hyundai ioniq plug in hybrid 202
Altair Club Cars Hyundai Ioniq Plug-In Hybrid 2021 review

Hyundai Ioniq Plug-In Hybrid 2021 review

We drive the plug-in Hyundai Ioniq PHEV and see what this low-CO2 car is like to drive!

I’m john law this is chasing cars and this is a hyundai ioniq plug-in hybrid now in today’s review we’re going to be doing a detailed overview of this car telling you what we like and dislike about it but we’re also going to be talking about plug-in hybrids in a more general sense and the future of mobility because hyundai actually sells this car in three permutations

Including a regular series parallel hybrid this plug-in and a full electric vehicle so we’re going to be discussing the pros and cons of each and coming to a conclusion as to whether or not we reckon the plug-in hybrid has a place in the market but of course i want to know what you think in the comments section down below so leave a comment at any point during this

Video telling me whether you think a plug-in hybrid is a good idea for us here in australia now just before we get into the interior i do want to point out something pretty cool about the front of this ionic at least in my opinion and that is this grille which for a start looks pretty snazzy but it also has the ability to open and close depending on the cooling

Needs of the car and to keep it really nice and efficient and cutting through the wind well so i think that’s pretty cool but anyway let’s hop inside the interior of the ioniq and see exactly what the cabin is like so inside the ioniq there’s a couple of really nice little features and there’s a couple of little weird details which i’m not quite so sure about

Now the variant we have here is the premium and that is the upper spec one you can buy it’s available across the three permutations of hybrid plug-in and electric and it’s pretty much the same across those so that means you get a really really crisp 10.25 inch touchscreen which runs hyundai’s own navigation system which runs really nicely but of course there’s

Also apple carplay and android auto though that uses a wire not wireless yet now there’s also dab radio in there and it all works really nicely you’ve got these shortcut buttons down below that are all digital so no hard buttons here which to some people may be good may be bad below it you’ve got a really nice sleek integration of the climate control down here with

Dual zone and you can select it so that the fan only goes to the driver for a slightly better economy down below you’ve got this sort of low center stack which to me seems a little bit weird it feels like it’s a combination of a bunch of different hyundai products down here like i30 and sonata and it doesn’t quite work that well however you do have a fair bit of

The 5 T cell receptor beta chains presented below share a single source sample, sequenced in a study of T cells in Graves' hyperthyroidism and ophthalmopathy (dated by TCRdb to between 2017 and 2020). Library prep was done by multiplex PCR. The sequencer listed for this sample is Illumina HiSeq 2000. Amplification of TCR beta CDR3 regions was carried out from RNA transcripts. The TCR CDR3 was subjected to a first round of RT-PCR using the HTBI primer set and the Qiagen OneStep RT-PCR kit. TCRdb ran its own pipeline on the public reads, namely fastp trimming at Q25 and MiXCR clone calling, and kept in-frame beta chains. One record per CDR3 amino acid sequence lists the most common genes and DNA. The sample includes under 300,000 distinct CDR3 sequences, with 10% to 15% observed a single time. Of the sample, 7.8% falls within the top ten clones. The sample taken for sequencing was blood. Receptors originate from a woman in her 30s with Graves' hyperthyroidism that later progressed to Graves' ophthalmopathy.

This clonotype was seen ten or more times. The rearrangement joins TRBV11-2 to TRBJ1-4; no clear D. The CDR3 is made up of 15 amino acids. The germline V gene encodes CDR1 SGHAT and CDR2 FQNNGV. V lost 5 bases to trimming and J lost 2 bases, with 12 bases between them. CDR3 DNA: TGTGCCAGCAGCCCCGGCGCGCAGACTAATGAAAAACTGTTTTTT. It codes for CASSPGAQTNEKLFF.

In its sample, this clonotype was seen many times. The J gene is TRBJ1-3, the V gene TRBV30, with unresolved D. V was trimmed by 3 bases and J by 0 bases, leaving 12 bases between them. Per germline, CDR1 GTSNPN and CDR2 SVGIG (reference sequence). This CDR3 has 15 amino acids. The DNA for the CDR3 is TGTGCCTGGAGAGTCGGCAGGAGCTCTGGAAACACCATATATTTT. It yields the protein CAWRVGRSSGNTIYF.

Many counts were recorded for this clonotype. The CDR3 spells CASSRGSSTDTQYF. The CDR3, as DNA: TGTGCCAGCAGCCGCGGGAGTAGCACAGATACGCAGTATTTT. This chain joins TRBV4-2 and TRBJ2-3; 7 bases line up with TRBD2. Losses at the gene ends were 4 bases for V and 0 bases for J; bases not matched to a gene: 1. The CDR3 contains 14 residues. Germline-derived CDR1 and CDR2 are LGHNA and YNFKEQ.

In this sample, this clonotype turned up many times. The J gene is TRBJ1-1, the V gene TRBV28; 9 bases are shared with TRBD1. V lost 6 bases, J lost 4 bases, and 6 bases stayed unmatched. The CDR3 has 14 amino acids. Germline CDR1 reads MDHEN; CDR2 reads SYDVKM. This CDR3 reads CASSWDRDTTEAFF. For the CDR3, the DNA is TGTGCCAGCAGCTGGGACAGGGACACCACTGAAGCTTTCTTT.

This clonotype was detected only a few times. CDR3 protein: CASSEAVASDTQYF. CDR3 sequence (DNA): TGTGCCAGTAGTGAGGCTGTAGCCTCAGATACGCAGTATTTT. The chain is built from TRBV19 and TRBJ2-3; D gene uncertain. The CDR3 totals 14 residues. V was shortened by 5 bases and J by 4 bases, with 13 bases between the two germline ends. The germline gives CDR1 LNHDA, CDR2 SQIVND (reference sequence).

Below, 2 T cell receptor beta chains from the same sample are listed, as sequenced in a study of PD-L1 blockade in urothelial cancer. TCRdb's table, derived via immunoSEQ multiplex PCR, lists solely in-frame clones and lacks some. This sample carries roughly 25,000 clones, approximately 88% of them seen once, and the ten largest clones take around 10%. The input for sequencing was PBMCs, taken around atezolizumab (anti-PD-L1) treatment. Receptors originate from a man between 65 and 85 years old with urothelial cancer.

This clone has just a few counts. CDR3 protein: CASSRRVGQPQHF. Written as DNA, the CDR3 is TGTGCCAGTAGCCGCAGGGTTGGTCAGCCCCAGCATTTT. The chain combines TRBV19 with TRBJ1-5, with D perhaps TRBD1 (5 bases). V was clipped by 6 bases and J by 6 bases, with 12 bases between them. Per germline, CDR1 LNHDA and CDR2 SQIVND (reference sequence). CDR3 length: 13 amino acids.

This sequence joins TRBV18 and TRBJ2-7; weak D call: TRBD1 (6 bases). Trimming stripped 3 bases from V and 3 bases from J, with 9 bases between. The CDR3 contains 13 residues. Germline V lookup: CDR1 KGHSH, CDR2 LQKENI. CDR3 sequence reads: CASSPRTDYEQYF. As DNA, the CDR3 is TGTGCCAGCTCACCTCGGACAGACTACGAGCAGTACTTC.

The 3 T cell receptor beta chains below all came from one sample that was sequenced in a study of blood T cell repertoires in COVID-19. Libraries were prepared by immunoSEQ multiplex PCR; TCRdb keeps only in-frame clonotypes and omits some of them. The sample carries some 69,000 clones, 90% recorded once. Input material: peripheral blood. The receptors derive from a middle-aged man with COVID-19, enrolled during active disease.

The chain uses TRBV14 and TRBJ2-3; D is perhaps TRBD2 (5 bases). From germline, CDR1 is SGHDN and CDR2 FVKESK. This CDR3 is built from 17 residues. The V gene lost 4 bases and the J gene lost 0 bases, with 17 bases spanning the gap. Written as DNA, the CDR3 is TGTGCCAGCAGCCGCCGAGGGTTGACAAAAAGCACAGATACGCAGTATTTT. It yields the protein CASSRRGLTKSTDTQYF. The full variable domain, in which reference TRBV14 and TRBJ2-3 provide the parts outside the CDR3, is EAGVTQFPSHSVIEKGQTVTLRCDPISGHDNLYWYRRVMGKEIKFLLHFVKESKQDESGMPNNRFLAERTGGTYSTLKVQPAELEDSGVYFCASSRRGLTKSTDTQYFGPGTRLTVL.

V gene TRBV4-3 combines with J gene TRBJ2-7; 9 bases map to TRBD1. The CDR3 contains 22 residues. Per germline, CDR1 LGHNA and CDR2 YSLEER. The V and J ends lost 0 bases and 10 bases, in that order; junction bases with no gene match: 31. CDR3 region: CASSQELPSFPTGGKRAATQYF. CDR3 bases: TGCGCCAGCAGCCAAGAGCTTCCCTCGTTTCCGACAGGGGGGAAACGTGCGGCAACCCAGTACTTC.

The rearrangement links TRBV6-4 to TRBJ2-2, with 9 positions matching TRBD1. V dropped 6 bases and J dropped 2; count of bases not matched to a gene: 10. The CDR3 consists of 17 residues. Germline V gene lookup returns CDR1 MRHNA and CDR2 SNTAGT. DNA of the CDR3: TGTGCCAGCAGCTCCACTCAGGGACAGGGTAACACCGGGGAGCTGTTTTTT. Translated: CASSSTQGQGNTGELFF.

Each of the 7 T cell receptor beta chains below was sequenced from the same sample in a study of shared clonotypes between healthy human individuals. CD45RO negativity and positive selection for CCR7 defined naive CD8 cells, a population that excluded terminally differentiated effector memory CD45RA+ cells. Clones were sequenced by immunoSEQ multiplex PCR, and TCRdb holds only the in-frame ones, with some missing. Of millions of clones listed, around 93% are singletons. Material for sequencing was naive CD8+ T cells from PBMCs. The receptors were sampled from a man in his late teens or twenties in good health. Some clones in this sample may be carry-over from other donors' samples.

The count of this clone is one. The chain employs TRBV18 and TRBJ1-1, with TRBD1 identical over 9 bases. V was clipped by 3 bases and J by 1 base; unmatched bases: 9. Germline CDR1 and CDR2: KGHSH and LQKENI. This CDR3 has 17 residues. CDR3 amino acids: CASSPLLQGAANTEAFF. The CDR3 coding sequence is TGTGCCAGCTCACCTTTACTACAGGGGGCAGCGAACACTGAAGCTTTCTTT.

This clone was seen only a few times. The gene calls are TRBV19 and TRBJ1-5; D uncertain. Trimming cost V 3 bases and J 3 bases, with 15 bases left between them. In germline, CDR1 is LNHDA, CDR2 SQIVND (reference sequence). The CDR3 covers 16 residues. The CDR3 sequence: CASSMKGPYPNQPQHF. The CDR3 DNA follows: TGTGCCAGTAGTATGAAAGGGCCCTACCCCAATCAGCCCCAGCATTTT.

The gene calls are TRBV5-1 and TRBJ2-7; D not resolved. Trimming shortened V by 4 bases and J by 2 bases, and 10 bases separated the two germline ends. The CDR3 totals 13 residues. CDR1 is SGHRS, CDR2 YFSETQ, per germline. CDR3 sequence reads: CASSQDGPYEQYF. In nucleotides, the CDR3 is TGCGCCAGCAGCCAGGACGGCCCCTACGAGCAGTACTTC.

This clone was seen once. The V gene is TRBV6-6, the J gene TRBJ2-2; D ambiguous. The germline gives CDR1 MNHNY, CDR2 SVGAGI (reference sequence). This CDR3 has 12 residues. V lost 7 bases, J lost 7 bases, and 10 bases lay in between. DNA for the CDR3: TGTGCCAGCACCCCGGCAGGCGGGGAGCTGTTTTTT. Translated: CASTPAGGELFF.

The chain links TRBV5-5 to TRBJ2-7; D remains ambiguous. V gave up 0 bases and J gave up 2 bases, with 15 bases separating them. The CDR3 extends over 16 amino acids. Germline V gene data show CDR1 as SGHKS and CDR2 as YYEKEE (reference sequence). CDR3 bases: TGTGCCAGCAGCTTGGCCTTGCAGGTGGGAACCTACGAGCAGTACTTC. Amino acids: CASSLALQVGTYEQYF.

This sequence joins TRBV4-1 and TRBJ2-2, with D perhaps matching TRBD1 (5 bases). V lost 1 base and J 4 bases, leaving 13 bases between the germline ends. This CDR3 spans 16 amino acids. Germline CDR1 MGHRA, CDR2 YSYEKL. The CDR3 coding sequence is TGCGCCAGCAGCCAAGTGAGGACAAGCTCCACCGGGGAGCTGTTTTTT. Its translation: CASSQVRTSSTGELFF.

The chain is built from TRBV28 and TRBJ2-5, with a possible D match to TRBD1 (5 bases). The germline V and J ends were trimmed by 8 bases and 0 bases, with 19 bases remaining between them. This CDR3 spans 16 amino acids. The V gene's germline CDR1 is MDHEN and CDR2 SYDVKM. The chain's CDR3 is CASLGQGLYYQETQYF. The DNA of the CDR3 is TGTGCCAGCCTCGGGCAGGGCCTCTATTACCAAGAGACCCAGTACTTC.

Kit down here including heated seats and cooled seats and the ability to change between the drive modes which we’ll get back to in the driving impressions there’s also a heated steering wheel in this premium variant which is a really really nice touch the steering wheel is of course a leather wrapped item as is the gear stick and the seats are leather upholstered

As well you do sit in a bit of a weird position though it feels like you’re sort of planted on top of the chassis of this ionic you feel quite tall you never really feel like it’s sunk down however you do have electric seat adjustment to fine tune everything nicely with memory function for the driver as well and you’ve got a digital driver’s display in front of

You which gives you all the info you need and i reckon actually looks pretty good there’s a pretty funny little startup animation as well as seems to be the way with all these eco-friendly cars at the moment and uh yeah the ambiance of the interior is is pretty decent i’m not totally sold on this kind of dark grey colorway but let me know what you think in the

Comment section down below you’ve also got a sunroof in this premium variant and a fair bit of soft touch materials though it does go to scratchy hard plastic down here around the center console and it doesn’t feel too well screwed together there however the rest of the interior is pretty quality as for uh practicalities you’ve got a couple of weirdly shaped

Cup holders which take a bottle nicely and some door bins which flex to take a bigger or smaller bottle and some comfy little armrest padding here for the driver so all in all the front cabin is a fine place to be with a couple of highlights which include this really crisp touchscreen now let’s see how practical the rear seat of the ioniq is jumping in the back

Door which opens really nice and wide which makes it easy to hop into the back seat of the ioniq and you’re greeted with a fair amount of space now as you’ll probably know i’m six foot two and for me there is just enough headroom if i sit up completely straight my head does just brush the ceiling and in front of me there is a decent amount of knee room and quite

A generous amount of toe room thanks to the high set driving position as for content back here you’ve got one little net behind the passenger seat and you’ve also got rear seat air vents which is a really nice touch for me you’ve got some funky air vents in the side of the materials just on the passenger side i don’t know exactly what that’s about but there’s

Not one on the driver’s side as for other stuff we’ve got this flip down armrest which feels like a quality item and you’ve got two cup holders here and as you kind of expect the rear seat moves to hard touch materials for the door card in the back but you still get a fairly nicely padded armrest so it’s okay back here but perhaps you don’t want to be spending

Too much time in here especially given the lack of charging ports and the slightly scratchy materials now let’s jump around to the boot and see what the practicality is like so around to the back of the ionic and you know it’s a plug-in because it says plug-in on the boot the electric car has ev written there and it’s definitely got that sort of eco-car look which

Seems to be a theme with double windscreen split into two i don’t know if this is particularly more aerodynamic or something like that but it’s definitely a theme that runs throughout now popping that boot which is manually operated which at a little bit over fifty thousand dollars you might be expecting to get an electric boot you do have a slightly big load lip

Here but it’s not a big issue to slide stuff over and above you can load this boot up with 357 litres of cargo say hyundai and you’ve got quite a nice sturdy cargo cover that rolls backwards and forwards to keep your stuff away from prying eyes now you do have a luggage net as well which is an absolute personal must-have for me stop stuff rolling around in the boot